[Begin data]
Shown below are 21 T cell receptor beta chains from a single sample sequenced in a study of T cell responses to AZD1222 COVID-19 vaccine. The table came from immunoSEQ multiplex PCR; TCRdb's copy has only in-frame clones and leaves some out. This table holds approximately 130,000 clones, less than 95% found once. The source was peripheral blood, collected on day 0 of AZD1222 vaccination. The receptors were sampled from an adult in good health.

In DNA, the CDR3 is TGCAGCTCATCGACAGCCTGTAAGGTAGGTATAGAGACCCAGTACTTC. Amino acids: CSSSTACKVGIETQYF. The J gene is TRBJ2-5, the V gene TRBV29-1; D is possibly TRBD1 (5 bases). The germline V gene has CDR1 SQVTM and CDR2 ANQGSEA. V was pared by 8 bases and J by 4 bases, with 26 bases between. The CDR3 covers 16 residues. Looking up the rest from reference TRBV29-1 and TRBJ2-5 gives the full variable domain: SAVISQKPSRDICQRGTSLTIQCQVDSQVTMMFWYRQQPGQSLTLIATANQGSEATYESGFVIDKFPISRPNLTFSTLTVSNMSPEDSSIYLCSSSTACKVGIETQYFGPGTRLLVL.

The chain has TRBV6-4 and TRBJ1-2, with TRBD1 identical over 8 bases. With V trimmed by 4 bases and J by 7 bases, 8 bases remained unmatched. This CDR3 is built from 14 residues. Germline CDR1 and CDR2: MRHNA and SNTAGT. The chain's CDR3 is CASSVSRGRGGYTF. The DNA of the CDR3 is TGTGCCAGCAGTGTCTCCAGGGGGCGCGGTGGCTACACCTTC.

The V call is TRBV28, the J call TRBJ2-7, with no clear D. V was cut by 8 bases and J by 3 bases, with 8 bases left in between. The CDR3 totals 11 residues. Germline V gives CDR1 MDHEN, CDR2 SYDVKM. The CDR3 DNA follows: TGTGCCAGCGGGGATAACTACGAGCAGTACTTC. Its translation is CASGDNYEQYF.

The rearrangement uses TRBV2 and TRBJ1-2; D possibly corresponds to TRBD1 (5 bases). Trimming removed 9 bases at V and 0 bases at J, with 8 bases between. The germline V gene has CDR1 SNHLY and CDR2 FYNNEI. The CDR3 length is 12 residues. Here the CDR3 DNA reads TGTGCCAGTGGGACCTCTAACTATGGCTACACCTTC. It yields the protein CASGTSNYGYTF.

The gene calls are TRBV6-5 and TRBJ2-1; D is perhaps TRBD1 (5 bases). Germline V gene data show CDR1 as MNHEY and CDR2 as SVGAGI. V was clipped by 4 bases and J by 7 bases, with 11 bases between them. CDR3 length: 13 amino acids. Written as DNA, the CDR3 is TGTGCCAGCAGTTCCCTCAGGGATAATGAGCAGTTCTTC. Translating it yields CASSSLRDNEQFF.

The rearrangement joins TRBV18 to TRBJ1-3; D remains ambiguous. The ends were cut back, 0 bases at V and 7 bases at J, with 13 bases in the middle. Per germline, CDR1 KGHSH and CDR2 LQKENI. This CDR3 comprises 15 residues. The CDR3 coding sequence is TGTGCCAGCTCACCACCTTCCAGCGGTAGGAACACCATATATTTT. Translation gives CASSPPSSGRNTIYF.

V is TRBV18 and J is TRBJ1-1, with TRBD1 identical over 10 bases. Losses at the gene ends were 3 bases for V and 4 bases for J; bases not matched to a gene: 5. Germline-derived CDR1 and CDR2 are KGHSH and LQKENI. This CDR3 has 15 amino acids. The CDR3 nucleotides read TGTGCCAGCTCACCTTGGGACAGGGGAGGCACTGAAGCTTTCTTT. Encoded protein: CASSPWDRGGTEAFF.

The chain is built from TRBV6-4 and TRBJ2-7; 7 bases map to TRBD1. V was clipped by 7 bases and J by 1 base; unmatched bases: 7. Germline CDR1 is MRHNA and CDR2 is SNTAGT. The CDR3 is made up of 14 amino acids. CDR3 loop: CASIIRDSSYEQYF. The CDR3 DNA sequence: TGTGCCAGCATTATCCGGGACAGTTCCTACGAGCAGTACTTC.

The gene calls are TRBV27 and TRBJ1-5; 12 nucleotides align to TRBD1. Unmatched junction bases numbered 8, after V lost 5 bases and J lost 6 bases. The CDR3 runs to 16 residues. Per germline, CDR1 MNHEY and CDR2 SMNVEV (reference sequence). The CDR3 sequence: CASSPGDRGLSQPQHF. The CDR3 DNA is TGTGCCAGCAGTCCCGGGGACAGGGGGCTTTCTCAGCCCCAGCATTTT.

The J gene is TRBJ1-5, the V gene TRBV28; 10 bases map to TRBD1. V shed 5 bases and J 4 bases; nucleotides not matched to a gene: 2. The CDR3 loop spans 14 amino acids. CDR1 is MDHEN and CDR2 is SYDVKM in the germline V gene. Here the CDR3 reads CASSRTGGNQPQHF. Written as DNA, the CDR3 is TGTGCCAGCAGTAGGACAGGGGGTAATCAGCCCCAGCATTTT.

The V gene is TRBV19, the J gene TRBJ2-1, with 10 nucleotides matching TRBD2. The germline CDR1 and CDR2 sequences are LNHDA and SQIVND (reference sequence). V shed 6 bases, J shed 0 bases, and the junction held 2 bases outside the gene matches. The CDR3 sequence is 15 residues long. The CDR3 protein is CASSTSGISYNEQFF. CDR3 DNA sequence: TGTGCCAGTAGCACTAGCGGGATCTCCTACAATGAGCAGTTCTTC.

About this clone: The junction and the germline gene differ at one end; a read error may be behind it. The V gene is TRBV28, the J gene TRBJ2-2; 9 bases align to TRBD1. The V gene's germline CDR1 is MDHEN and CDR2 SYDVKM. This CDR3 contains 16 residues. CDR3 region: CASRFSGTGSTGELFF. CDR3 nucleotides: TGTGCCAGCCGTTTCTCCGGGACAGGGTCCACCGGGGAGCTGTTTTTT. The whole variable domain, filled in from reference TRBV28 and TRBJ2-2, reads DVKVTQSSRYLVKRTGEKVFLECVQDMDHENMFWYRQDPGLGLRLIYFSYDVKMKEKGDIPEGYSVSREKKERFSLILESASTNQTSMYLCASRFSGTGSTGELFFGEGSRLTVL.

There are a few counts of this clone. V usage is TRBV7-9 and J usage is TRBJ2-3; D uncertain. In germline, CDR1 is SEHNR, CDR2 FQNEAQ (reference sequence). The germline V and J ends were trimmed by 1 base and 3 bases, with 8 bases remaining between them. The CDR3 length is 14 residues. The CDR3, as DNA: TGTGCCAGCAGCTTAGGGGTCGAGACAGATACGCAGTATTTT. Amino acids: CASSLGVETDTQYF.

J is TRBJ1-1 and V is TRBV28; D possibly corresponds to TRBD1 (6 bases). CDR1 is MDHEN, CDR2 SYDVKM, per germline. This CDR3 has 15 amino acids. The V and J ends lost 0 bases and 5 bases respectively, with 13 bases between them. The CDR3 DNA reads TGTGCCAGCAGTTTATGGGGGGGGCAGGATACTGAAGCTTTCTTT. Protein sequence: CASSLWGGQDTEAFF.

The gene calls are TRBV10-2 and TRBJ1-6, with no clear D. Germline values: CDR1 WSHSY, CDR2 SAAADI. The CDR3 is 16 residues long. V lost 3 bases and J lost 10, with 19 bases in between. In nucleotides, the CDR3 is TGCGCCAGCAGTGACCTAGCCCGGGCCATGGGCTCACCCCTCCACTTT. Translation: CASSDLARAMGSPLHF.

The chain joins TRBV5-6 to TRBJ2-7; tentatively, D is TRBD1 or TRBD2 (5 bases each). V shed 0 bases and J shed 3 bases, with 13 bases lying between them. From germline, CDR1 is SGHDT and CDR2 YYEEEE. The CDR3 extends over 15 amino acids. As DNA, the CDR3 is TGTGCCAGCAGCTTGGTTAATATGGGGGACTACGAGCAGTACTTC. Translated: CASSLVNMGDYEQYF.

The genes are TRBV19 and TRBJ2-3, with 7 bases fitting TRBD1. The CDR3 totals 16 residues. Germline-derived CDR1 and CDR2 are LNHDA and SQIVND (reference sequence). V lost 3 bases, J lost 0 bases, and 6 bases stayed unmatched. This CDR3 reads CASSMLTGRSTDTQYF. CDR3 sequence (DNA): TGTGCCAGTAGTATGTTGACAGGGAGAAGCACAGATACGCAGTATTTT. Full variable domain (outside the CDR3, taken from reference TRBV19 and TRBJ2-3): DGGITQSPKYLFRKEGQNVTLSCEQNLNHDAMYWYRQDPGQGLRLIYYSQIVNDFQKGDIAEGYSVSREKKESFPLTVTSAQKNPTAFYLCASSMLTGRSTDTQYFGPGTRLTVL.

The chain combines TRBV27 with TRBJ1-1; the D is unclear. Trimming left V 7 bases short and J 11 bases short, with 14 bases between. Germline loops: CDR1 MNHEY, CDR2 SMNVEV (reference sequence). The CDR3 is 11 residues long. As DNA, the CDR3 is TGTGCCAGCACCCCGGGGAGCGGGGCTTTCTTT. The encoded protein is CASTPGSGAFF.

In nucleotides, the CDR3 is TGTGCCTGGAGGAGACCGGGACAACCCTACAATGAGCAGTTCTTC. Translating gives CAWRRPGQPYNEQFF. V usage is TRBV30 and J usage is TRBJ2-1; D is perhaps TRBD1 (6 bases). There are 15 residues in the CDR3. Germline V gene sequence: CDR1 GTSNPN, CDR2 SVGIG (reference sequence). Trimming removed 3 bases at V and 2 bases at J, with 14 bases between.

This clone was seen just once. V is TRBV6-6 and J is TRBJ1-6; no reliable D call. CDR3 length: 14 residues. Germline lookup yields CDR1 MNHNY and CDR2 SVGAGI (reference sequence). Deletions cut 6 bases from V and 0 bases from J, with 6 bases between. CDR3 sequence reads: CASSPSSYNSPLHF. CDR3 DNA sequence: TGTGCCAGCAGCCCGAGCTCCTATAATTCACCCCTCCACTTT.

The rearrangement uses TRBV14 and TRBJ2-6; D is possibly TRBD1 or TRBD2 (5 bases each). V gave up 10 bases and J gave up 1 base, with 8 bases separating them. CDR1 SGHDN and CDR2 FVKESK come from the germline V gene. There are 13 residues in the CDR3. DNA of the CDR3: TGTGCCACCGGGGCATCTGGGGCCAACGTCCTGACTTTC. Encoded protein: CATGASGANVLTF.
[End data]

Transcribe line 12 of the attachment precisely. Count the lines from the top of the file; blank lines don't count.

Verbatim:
The V gene is TRBV19, the J gene TRBJ2-1, with 10 nucleotides matching TRBD2. The germline CDR1 and CDR2 sequences are LNHDA and SQIVND (reference sequence). V shed 6 bases, J shed 0 bases, and the junction held 2 bases outside the gene matches. The CDR3 sequence is 15 residues long. The CDR3 protein is CASSTSGISYNEQFF. CDR3 DNA sequence: TGTGCCAGTAGCACTAGCGGGATCTCCTACAATGAGCAGTTCTTC.